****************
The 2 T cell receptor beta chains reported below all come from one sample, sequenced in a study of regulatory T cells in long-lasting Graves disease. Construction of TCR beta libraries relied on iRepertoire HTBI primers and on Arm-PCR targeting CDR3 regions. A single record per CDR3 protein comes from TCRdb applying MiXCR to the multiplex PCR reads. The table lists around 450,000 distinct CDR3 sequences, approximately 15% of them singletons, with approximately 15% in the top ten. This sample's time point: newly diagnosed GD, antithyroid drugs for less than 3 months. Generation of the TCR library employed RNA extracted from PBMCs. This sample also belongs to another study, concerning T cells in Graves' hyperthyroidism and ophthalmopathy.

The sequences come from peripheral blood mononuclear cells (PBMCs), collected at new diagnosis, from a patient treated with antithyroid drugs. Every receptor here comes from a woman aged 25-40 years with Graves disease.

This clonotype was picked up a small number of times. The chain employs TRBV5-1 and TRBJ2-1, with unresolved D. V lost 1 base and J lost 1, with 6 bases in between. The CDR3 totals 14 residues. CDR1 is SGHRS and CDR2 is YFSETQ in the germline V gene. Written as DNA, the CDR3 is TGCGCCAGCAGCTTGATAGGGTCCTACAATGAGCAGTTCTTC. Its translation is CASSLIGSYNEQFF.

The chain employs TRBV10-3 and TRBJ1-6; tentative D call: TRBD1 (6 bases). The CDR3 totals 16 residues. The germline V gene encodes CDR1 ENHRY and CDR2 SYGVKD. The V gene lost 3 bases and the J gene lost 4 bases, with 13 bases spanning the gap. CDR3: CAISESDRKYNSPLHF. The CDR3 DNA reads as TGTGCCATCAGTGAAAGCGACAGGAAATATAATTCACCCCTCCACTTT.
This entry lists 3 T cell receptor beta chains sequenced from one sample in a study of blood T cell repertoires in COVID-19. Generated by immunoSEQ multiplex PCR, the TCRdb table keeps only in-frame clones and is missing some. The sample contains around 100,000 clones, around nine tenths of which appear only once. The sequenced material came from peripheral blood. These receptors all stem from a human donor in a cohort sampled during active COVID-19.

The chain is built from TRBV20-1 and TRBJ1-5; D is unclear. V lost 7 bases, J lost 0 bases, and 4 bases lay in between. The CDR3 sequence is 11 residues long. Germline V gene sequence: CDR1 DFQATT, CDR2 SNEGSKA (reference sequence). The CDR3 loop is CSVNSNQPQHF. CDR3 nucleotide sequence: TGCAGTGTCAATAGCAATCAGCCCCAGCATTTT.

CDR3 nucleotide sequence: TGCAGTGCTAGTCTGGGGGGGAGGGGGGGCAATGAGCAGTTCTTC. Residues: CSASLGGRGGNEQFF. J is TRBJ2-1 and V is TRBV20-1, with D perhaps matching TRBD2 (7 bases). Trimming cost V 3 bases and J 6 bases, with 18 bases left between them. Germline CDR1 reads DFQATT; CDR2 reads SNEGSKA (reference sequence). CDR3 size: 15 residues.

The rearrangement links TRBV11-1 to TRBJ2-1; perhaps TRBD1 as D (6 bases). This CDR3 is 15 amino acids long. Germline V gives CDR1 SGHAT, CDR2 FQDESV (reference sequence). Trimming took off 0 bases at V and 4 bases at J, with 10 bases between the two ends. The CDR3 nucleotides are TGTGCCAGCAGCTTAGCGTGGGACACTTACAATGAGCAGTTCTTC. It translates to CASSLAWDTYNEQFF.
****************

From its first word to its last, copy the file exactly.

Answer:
The 2 T cell receptor beta chains reported below all come from one sample, sequenced in a study of regulatory T cells in long-lasting Graves disease. Construction of TCR beta libraries relied on iRepertoire HTBI primers and on Arm-PCR targeting CDR3 regions. A single record per CDR3 protein comes from TCRdb applying MiXCR to the multiplex PCR reads. The table lists around 450,000 distinct CDR3 sequences, approximately 15% of them singletons, with approximately 15% in the top ten. This sample's time point: newly diagnosed GD, antithyroid drugs for less than 3 months. Generation of the TCR library employed RNA extracted from PBMCs. This sample also belongs to another study, concerning T cells in Graves' hyperthyroidism and ophthalmopathy.

The sequences come from peripheral blood mononuclear cells (PBMCs), collected at new diagnosis, from a patient treated with antithyroid drugs. Every receptor here comes from a woman aged 25-40 years with Graves disease.

This clonotype was picked up a small number of times. The chain employs TRBV5-1 and TRBJ2-1, with unresolved D. V lost 1 base and J lost 1, with 6 bases in between. The CDR3 totals 14 residues. CDR1 is SGHRS and CDR2 is YFSETQ in the germline V gene. Written as DNA, the CDR3 is TGCGCCAGCAGCTTGATAGGGTCCTACAATGAGCAGTTCTTC. Its translation is CASSLIGSYNEQFF.

The chain employs TRBV10-3 and TRBJ1-6; tentative D call: TRBD1 (6 bases). The CDR3 totals 16 residues. The germline V gene encodes CDR1 ENHRY and CDR2 SYGVKD. The V gene lost 3 bases and the J gene lost 4 bases, with 13 bases spanning the gap. CDR3: CAISESDRKYNSPLHF. The CDR3 DNA reads as TGTGCCATCAGTGAAAGCGACAGGAAATATAATTCACCCCTCCACTTT.
This entry lists 3 T cell receptor beta chains sequenced from one sample in a study of blood T cell repertoires in COVID-19. Generated by immunoSEQ multiplex PCR, the TCRdb table keeps only in-frame clones and is missing some. The sample contains around 100,000 clones, around nine tenths of which appear only once. The sequenced material came from peripheral blood. These receptors all stem from a human donor in a cohort sampled during active COVID-19.

The chain is built from TRBV20-1 and TRBJ1-5; D is unclear. V lost 7 bases, J lost 0 bases, and 4 bases lay in between. The CDR3 sequence is 11 residues long. Germline V gene sequence: CDR1 DFQATT, CDR2 SNEGSKA (reference sequence). The CDR3 loop is CSVNSNQPQHF. CDR3 nucleotide sequence: TGCAGTGTCAATAGCAATCAGCCCCAGCATTTT.

CDR3 nucleotide sequence: TGCAGTGCTAGTCTGGGGGGGAGGGGGGGCAATGAGCAGTTCTTC. Residues: CSASLGGRGGNEQFF. J is TRBJ2-1 and V is TRBV20-1, with D perhaps matching TRBD2 (7 bases). Trimming cost V 3 bases and J 6 bases, with 18 bases left between them. Germline CDR1 reads DFQATT; CDR2 reads SNEGSKA (reference sequence). CDR3 size: 15 residues.

The rearrangement links TRBV11-1 to TRBJ2-1; perhaps TRBD1 as D (6 bases). This CDR3 is 15 amino acids long. Germline V gives CDR1 SGHAT, CDR2 FQDESV (reference sequence). Trimming took off 0 bases at V and 4 bases at J, with 10 bases between the two ends. The CDR3 nucleotides are TGTGCCAGCAGCTTAGCGTGGGACACTTACAATGAGCAGTTCTTC. It translates to CASSLAWDTYNEQFF.